You see, I like to believe that the motorcycle industry is, generally, an honest business. It’s full of people trying to make a living and an honest buck, whether it’s the big players with their own manufacturing plants, or any of the small businesses making things for riders like custom boots and apparel. Outside of the PR feeds that regularly make it to my e-mail, or the events that the manufacturers hold, there are a lot of interesting stories to write.
Custom builders. Riding schools. Secret routes. Motoring hacks. Exceptional cafés. Our goal is to share these stories with you, and by so doing, perhaps get you into the lifestyle as well.
I’m lucky that our pool of motorcycle writers has steadily grown in a short time. Simonn Ang is a big-bike enthusiast at heart, but has been up to the challenge of getting out of his comfort zone to write about other topics than reviews. Red Santiago, on the other hand, is a Vespa guy and has been on his toes covering the small-bike industry.
Hans Bosshard is a talented writer and photographer, applying his engineering knowledge for a deeper understanding of how motorcycles work. A recent addition has been Dustin Dagamac, a talented videographer with an eye for capturing the romance of motorcycling.
And me? I’m just a guy who loves riding on two wheels—motorized or pedal powered. There’s nothing I look more forward to than a full day of riding on my gravel bike, exploring new routes, eating cheap roadside food, and enjoying a good espresso.
On days when I’m fit, I will show up for a group ride and throw down for the expected attacks and post-ride banter. Some days I’m the hammer, but most other days I’m the nail. You gotta love it.
And yet I’ve also realized that this acceptance of what I am has made me a better rider, too. I don’t go ga-ga over a new motorbike just because the manufacturer says it’s awesome. I don’t feel the need to prove myself on every set of esses. When I get on a motorcycle—whether it’s a big bike or a small bike—I learn to appreciate its merits and on its own terms. No preconceived notions of “oh, you should love it because it’s a Trucati.” I love a good bike that gets me to where I need to go, at the pace it’s advertised to be, and with a certain soul to make it more than just another appliance.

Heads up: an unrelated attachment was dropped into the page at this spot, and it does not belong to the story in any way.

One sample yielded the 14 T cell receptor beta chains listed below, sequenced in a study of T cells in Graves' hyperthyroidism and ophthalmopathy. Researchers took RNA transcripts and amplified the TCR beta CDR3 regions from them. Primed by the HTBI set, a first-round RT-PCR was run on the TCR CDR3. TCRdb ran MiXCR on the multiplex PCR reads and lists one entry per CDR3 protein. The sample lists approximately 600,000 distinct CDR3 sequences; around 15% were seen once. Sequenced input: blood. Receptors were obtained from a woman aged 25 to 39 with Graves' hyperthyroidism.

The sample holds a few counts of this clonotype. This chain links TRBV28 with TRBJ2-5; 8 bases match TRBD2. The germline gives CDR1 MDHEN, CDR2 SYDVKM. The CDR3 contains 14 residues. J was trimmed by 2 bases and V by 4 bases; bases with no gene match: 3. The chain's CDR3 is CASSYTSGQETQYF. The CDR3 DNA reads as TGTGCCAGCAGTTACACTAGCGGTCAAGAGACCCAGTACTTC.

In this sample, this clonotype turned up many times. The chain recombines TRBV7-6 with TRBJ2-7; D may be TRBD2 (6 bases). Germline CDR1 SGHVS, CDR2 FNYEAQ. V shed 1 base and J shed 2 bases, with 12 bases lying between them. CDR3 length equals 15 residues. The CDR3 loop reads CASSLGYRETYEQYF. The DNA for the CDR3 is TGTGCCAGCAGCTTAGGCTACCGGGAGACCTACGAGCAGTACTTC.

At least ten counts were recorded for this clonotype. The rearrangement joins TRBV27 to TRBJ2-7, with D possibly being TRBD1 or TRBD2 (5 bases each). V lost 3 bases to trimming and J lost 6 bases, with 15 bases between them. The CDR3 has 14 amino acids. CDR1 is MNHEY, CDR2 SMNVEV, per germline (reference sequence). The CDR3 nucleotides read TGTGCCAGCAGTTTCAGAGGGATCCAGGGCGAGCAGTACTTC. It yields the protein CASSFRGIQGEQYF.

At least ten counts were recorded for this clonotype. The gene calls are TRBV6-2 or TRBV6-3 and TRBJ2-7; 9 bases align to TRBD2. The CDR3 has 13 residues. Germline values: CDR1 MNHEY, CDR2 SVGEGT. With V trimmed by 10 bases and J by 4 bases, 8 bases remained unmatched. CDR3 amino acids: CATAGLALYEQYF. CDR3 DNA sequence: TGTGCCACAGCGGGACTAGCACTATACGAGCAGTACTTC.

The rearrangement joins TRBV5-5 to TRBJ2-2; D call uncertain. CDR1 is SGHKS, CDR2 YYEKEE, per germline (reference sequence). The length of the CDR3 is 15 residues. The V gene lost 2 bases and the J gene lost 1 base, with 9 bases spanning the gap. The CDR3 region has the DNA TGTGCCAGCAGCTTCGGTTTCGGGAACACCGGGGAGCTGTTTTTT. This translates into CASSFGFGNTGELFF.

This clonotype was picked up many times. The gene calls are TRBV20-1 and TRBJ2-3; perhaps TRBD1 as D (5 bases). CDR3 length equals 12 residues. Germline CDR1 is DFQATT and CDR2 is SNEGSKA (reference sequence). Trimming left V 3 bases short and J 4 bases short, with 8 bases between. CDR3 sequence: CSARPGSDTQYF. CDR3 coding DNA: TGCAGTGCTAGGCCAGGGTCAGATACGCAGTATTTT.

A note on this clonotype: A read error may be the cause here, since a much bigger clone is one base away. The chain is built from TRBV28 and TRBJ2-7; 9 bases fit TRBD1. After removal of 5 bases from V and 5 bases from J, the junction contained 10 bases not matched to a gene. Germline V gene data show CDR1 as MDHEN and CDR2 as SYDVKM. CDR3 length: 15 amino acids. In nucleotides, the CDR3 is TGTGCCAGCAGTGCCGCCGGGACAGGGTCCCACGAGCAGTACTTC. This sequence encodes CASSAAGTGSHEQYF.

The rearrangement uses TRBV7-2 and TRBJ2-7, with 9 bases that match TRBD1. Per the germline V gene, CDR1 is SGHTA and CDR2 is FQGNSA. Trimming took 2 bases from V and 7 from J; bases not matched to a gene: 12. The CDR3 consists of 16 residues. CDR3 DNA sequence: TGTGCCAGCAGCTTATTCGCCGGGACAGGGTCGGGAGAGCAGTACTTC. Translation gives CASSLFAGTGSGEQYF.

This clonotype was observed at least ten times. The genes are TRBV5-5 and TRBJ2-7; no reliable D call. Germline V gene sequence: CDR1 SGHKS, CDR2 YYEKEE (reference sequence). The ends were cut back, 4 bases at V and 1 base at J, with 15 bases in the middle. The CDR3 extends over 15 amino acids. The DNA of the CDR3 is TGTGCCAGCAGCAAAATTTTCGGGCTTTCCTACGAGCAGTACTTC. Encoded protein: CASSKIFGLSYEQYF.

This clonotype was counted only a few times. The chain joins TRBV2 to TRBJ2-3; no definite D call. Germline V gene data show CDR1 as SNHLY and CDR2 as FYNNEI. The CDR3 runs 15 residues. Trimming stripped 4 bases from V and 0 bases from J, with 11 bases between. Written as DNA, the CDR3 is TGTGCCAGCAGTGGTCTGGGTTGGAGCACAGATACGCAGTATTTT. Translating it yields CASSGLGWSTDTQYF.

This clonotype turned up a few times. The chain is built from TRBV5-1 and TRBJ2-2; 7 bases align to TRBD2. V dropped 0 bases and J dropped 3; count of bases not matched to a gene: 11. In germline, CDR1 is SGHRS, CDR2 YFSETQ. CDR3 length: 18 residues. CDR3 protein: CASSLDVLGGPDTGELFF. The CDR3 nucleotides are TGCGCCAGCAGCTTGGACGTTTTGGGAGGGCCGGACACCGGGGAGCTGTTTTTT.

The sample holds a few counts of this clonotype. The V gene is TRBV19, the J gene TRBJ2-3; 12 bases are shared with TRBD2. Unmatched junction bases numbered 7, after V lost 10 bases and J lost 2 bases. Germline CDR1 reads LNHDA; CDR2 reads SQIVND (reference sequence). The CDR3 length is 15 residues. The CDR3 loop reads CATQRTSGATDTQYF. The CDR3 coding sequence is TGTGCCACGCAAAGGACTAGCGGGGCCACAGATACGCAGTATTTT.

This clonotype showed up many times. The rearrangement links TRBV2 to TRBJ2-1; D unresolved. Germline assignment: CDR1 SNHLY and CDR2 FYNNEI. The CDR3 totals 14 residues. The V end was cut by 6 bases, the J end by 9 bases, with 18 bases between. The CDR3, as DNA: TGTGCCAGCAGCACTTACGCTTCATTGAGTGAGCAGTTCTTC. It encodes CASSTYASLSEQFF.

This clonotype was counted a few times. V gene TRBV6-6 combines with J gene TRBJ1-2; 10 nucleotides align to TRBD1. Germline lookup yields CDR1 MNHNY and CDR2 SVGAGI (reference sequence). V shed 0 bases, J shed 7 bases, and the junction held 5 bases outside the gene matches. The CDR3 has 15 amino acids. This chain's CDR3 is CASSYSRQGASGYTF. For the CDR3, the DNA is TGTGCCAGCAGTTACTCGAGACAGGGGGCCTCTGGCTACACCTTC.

I used to be a snob and say that life was too short to be riding shitty bikes. Now, having come across literally hundreds of bikes over the years, I’m a firm believer in the “N+1 rule.” All bikes have a purpose. What works for you may not necessarily work for me, and vice versa. Some work best as commuters, some for an adrenaline rush, some for just feeling good about yourself.
Riding on two wheels is the closest one can get to flying, unprotected by a cage around you, every decision having an impact on your well-being. The story of Icarus comes to mind whenever I’m on a ride: How far can you push yourself before everything comes crashing down?
Yes, it’s dangerous. It’s hardly the glamorous life that IG feeds want you to think. Getting sweaty and grimy is part and parcel of it, and sometimes you’ll wish for the comfort of a four-door vehicle. But at the end of the day, life is too short not to enjoy a ride, full stop.